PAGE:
More Flamingos Are Flocking to Mumbai Than Ever Before. The Reason Could be Sewage There is an almost three-fold increase in the flamingo population in Mumbai, India. Rahul Khot, assistant director at the Bombay Natural History Society, tells NPR his speculations as to why.
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More Flamingos Are Flocking to Mumbai Than Ever Before. The Reason Could be Sewage

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More Flamingos Are Flocking to Mumbai Than Ever Before. The Reason Could be Sewage

More Flamingos Are Flocking to Mumbai Than Ever Before. The Reason Could be Sewage

More Flamingos Are Flocking to Mumbai Than Ever Before. The Reason Could be Sewage

  • <iframe src="https://www.npr.org/player/embed/708599552/708599749" width="100%" height="290" frameborder="0" scrolling="no" title="NPR embedded audio player">

Flamingos flock to Mumbai between September and April, but this year there are almost three times more birds than the amount that usually flocks to the area. Bachchan Kumar/Hindustan Times via Getty Images hide caption

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Bachchan Kumar/Hindustan Times via Getty Images

Flamingos flock to Mumbai between September and April, but this year there are almost three times more birds than the amount that usually flocks to the area.

Bachchan Kumar/Hindustan Times via Getty Images

Around this time every year, tens of thousands of flamingos flock to Mumbai to feed. But this year, there are almost three times more than the normal amount in the city — about 120,000.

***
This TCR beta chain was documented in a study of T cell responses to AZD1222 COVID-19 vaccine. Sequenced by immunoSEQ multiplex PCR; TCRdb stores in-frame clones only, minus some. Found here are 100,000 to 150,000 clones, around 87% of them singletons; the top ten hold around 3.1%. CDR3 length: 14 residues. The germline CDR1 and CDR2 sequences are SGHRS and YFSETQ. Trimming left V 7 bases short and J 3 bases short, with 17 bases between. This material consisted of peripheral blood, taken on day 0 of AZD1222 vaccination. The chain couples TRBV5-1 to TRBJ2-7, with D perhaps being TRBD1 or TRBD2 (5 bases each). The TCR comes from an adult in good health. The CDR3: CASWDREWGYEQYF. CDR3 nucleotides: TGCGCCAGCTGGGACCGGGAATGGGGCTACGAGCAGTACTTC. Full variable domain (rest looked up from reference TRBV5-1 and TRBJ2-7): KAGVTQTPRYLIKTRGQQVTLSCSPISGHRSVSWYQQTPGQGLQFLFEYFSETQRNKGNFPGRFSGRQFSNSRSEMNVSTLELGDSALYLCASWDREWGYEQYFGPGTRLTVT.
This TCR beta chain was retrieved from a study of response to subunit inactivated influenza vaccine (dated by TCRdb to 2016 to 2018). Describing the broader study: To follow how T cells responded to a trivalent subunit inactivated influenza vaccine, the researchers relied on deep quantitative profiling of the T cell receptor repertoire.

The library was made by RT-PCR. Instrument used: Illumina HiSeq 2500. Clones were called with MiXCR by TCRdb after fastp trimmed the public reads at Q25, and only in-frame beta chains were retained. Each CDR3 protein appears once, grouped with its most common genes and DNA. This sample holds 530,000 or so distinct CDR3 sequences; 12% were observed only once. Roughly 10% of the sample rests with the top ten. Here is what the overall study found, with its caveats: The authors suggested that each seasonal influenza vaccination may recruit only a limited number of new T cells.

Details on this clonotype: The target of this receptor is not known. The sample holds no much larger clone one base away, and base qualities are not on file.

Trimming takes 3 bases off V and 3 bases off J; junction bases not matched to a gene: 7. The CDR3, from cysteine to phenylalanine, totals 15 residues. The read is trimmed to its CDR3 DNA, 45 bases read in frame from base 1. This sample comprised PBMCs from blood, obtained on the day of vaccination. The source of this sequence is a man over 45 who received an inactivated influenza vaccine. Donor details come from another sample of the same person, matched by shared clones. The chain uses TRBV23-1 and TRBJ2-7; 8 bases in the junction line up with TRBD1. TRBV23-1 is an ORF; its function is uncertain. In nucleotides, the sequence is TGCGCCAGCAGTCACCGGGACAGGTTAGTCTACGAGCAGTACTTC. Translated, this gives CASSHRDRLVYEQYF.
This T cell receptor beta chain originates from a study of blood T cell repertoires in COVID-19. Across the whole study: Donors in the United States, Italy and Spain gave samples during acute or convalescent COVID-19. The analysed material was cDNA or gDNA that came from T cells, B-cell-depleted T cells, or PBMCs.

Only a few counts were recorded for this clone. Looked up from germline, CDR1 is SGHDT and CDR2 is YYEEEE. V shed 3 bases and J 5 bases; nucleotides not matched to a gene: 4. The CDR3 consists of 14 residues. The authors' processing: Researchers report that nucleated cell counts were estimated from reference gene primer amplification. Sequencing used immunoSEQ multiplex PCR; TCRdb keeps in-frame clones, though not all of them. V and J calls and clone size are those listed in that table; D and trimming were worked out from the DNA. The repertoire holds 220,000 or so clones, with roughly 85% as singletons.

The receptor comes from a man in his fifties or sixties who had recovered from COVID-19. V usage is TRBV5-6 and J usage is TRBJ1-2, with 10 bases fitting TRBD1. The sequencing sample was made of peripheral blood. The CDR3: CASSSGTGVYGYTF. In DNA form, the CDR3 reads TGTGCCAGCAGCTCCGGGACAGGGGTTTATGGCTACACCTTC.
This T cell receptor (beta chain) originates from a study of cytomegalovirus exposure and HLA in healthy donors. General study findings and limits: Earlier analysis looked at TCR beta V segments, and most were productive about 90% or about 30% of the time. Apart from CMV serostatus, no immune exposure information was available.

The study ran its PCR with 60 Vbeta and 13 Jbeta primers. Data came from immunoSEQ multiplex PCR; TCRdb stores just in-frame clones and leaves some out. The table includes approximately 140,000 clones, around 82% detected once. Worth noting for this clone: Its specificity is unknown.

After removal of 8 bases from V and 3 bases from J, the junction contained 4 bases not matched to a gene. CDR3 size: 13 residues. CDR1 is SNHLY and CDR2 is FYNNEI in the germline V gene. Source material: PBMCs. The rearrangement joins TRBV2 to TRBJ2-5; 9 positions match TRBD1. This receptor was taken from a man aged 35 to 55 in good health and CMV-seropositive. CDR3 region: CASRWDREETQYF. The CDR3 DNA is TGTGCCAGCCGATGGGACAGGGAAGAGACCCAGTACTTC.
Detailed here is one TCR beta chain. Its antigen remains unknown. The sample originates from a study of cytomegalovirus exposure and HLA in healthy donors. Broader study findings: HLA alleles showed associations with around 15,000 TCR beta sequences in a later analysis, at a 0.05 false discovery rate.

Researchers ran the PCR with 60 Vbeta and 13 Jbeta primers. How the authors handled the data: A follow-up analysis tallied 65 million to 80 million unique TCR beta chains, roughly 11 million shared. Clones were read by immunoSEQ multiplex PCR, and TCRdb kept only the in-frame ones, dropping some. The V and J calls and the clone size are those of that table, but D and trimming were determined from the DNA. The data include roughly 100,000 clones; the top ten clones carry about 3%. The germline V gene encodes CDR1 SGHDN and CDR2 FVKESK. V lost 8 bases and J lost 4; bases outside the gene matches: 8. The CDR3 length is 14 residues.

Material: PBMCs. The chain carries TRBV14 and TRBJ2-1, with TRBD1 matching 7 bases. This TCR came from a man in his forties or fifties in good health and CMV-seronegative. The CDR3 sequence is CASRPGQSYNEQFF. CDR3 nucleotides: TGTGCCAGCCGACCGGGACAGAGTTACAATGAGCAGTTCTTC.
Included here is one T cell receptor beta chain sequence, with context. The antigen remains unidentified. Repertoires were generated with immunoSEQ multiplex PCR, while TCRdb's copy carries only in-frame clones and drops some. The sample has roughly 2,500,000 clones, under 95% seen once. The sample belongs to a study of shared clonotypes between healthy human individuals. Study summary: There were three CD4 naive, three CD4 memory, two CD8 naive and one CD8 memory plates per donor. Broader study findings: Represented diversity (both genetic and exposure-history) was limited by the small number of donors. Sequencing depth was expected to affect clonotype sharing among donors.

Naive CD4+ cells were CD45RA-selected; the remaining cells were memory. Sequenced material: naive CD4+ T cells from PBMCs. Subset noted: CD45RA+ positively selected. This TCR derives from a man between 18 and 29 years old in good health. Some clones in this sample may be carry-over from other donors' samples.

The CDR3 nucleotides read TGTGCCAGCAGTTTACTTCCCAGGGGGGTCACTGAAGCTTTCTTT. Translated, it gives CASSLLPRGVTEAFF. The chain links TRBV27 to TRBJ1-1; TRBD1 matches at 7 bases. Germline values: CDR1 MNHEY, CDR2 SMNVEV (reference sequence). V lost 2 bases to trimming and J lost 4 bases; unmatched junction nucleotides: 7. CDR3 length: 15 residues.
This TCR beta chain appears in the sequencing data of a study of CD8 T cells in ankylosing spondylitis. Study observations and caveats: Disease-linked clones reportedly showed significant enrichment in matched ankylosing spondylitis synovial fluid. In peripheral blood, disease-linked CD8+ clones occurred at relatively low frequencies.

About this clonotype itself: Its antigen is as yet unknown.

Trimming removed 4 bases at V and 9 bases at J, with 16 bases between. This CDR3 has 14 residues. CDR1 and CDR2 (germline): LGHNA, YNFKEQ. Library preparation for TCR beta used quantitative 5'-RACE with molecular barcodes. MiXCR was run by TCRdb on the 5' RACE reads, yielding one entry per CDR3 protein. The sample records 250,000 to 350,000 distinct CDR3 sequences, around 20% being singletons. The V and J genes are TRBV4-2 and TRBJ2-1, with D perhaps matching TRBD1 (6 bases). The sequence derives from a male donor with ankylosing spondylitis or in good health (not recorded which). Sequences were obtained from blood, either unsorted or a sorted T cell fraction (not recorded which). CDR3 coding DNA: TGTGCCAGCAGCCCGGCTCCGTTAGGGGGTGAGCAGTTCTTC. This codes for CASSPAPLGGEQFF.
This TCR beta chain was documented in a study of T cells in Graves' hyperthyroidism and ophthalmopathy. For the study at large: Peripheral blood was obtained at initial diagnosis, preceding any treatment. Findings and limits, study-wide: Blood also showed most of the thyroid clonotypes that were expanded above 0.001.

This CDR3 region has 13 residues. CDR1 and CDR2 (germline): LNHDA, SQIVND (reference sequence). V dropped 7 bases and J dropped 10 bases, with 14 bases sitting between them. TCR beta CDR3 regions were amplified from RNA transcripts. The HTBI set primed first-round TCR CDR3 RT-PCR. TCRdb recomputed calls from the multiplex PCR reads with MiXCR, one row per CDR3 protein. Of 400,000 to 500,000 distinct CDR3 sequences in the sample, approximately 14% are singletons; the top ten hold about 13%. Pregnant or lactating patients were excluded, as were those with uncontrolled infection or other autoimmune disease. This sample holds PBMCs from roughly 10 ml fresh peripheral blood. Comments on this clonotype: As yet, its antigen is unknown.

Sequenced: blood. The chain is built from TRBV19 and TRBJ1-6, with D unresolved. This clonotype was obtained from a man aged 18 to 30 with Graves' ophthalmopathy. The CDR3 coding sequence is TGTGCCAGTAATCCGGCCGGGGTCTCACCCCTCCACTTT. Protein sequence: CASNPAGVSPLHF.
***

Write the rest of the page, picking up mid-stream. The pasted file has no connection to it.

The reason for the influx is currently a mystery. But some scientists believe that pollution in the birds' natural habitat might be one factor at play.

As The Guardian reports, one of the best places to see large flocks of flamingos in Mumbai is near a water treatment plant alongside the city's Thane Creek. Now, an increase in sewage output and industrial runoff into the creek is thought by some to be fueling an uptick in the blue-green algae that the birds feed on.

"The scene in the Thane Creek when they are wading in the water is amazing," Rahul Khot, assistant director of the Bombay Natural History Society, says in an interview with NPR's Weekend Edition Sunday.

Khot and his team aren't convinced quite yet that sewage output and industrial runoff is why the flamingo population has spiked this year, but they welcome the attention the flamingos of Mumbai are getting right now.

"It's really good to see large number of birds visiting this metrocity, but that also adds to our responsibility to conserve their habitat so that incoming future coming generation will also enjoy this bird," Khot says.

NPR's Audrey Nguyen and Sarah Oliver produced and edited this story for broadcast.